Dario Talmesio (DT)

Despite the Covid-19-induced delays, 2020 was a year of significant milestones for 5G. Most notably, we now have all major smartphones OEMs commercially supporting 5G; we have more than 100 5G commercial networks. Operators which led the market, notably South Korean, are already recording financial benefits from 5G in average revenue per user (ARPU) and wireless revenues. With some operators deploying 5G SA and bringing edge computing to the market, we can say that all the foundations for 5G have been placed, while service providers are more collaborative.

Q: What are the main challenges currently standing in the way of building a perfect 5G network?

JJ The use of higher frequency spectrum in 5G deployments means indoor coverage is the main challenge in building the perfect 5G network. In-building 5G coverage will vary depending on construction types and 5G deployment models. Some buildings that already have dedicated indoor systems will need to upgrade their solutions to keep up with 5G’s performance demands.


The biggest challenge is by far the business case. 5G is currently positioned towards consumers, meaning smartphone users. However, mobile service providers may not be able to charge an additional fee for 5G (on top of existing 4G subscriptions). At the same time, deployment of a perfect nationwide 5G network is very expensive. This is the reason 5G deployments so far are small scale, until mobile operators discover new revenue opportunities, perhaps in the enterprise space.


Site acquisition, power and backhaul have always been primary considerations in network design and 5G networks are no different. Site acquisition is particularly important given the need for small cells to provide coverage. Mobile network operators need to keep cost per bit per area in mind when designing networks, which dictates network deployments in terms of location and timing, as well as the bands the network will operate on.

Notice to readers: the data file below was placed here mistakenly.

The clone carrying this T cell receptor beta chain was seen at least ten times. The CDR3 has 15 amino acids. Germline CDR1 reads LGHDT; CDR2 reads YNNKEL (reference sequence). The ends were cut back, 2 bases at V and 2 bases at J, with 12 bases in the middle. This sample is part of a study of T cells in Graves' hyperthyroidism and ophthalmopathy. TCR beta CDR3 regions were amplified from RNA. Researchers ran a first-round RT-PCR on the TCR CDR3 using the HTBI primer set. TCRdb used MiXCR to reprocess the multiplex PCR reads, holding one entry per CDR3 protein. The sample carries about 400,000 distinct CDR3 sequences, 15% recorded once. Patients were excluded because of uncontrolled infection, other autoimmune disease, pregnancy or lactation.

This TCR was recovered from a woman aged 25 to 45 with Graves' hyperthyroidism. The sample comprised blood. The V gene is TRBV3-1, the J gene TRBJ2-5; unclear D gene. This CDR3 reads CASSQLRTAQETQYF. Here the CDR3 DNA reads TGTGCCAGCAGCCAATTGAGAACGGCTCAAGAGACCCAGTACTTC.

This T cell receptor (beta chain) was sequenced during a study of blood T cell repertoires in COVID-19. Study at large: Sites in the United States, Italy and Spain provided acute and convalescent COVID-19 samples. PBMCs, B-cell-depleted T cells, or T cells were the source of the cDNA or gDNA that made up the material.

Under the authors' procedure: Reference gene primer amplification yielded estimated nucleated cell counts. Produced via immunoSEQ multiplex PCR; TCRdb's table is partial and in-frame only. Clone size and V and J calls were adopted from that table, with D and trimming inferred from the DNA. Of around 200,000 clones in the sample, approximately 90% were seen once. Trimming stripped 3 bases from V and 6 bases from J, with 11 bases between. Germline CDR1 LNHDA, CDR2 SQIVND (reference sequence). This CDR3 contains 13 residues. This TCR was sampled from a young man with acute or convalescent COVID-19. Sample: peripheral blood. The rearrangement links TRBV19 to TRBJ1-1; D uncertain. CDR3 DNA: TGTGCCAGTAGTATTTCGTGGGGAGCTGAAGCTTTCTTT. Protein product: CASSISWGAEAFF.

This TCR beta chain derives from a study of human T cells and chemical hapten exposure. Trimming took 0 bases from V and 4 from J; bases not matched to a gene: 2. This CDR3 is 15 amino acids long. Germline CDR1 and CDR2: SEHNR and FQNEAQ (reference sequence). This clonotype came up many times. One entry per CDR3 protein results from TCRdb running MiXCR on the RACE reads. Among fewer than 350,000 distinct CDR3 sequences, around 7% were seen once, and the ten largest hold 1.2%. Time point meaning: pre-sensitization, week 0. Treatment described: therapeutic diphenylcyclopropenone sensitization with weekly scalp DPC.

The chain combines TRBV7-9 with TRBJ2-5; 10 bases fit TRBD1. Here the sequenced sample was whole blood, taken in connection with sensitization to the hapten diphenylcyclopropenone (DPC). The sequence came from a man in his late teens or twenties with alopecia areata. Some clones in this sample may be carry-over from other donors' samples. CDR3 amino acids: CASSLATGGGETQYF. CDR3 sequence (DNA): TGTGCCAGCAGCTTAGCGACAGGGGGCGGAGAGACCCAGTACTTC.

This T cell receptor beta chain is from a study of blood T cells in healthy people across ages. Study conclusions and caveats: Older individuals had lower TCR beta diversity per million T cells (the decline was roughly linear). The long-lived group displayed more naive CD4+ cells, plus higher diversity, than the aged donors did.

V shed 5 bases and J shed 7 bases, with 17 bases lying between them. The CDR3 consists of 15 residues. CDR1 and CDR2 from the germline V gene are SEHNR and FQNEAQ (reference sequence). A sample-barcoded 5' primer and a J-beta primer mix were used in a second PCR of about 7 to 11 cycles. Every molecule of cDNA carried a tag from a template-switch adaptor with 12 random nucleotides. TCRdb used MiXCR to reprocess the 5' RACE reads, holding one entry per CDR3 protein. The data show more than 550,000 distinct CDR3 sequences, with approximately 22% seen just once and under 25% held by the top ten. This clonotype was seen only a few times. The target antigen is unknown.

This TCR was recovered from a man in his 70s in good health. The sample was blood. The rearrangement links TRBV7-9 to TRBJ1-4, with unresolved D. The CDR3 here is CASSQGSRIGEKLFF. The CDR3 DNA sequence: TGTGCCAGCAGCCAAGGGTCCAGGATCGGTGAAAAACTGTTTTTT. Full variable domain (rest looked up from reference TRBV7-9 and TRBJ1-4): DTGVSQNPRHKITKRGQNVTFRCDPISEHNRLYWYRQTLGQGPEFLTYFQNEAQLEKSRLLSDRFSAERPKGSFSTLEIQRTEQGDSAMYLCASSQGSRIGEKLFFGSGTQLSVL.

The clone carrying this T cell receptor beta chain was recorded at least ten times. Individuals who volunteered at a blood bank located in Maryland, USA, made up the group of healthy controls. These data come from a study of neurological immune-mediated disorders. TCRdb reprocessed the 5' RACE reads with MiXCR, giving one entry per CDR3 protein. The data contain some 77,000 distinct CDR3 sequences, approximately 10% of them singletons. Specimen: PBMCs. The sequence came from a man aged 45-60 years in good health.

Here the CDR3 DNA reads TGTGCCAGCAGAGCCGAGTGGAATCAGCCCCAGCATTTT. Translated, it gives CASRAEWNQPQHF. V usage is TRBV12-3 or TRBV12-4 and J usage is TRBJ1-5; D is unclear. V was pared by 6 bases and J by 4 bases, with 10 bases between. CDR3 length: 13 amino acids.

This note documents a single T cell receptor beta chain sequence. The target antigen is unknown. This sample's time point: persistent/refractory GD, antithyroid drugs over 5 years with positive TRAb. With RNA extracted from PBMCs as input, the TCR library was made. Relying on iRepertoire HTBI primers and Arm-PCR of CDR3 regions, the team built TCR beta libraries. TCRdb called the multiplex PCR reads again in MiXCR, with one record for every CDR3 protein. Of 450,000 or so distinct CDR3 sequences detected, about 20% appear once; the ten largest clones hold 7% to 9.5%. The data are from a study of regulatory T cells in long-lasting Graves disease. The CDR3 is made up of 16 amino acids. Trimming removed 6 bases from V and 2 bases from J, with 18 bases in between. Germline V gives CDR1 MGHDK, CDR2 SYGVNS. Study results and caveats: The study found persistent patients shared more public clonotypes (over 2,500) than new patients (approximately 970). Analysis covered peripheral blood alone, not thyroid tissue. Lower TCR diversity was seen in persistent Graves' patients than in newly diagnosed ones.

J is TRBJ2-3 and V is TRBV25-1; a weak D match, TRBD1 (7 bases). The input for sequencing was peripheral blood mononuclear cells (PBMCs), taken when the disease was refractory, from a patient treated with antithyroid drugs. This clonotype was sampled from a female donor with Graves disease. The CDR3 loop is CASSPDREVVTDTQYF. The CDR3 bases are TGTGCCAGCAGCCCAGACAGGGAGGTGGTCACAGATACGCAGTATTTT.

Assuming a service provider employs a high band, the cost per bit can drop, but the area decreases, so more cells are required, thus making the network more expensive for the operator. If mid-band or low-band spectrum are employed to decrease costs, they don’t have to deploy as many cells to cover the same area. However, the cost per bit can increase as the bandwidth of the radios is significantly less. 5G networks also need in-building systems and metro cells to be bolstered. There’s a movement from the core toward the edge to mitigate network congestion but it’s early days. Nevertheless, powering such locations is crucial in terms of time and cost.

Spectrum, latency and throughput can also present challenges. In the case of spectrum, high frequency mmWave requires high-site density that can help enterprises fulfil demanding use cases, like remote diagnosis for healthcare.